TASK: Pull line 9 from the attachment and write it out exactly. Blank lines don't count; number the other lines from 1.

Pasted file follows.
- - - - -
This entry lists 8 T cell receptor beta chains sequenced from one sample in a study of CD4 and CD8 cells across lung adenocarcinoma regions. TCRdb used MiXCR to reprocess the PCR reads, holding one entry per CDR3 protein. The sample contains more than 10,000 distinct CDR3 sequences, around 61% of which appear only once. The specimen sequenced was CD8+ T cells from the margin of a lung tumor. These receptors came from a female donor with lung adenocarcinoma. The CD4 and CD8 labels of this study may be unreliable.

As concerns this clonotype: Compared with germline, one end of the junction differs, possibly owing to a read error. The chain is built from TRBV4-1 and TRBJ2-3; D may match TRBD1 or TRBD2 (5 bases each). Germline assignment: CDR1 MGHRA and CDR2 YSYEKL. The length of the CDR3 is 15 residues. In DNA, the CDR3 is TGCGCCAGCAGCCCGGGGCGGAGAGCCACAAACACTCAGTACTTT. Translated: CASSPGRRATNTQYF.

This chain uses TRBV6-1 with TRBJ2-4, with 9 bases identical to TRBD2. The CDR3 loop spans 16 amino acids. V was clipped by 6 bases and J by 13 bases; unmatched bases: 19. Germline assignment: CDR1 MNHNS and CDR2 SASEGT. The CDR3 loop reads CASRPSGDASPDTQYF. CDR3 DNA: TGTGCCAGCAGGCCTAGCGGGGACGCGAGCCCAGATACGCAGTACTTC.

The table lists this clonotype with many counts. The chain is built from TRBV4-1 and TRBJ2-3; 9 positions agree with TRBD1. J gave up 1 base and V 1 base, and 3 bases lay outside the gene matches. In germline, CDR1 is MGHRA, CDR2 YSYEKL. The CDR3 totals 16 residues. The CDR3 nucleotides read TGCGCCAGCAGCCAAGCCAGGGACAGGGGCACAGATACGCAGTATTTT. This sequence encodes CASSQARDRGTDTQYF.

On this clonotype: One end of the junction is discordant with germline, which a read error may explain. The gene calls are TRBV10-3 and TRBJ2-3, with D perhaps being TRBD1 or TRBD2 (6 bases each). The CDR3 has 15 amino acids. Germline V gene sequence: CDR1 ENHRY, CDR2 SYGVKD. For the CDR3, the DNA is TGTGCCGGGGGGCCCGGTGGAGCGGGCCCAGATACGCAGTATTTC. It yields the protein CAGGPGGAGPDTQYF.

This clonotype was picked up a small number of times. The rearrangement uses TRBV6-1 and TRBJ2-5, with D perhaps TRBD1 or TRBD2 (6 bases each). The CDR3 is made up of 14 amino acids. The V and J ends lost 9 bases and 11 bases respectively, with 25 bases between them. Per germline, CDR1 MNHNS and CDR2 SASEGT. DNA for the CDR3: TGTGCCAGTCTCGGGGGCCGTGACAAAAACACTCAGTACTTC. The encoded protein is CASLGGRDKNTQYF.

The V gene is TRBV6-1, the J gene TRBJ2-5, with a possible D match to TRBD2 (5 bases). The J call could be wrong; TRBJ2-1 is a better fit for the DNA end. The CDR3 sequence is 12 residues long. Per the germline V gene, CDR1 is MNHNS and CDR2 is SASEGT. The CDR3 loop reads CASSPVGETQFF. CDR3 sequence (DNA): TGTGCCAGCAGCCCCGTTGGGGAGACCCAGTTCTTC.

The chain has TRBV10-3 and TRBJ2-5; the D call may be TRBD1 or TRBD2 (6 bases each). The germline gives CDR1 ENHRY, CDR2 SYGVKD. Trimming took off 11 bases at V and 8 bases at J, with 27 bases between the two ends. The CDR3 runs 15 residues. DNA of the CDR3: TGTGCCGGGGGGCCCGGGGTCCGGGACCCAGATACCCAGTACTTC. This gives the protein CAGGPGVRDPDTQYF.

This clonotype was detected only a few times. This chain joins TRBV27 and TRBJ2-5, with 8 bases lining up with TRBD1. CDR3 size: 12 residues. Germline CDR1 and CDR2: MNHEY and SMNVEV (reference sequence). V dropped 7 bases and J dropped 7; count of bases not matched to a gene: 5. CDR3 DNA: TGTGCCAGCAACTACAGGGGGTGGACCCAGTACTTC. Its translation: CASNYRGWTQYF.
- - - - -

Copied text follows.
This clonotype was detected only a few times. This chain joins TRBV27 and TRBJ2-5, with 8 bases lining up with TRBD1. CDR3 size: 12 residues. Germline CDR1 and CDR2: MNHEY and SMNVEV (reference sequence). V dropped 7 bases and J dropped 7; count of bases not matched to a gene: 5. CDR3 DNA: TGTGCCAGCAACTACAGGGGGTGGACCCAGTACTTC. Its translation: CASNYRGWTQYF.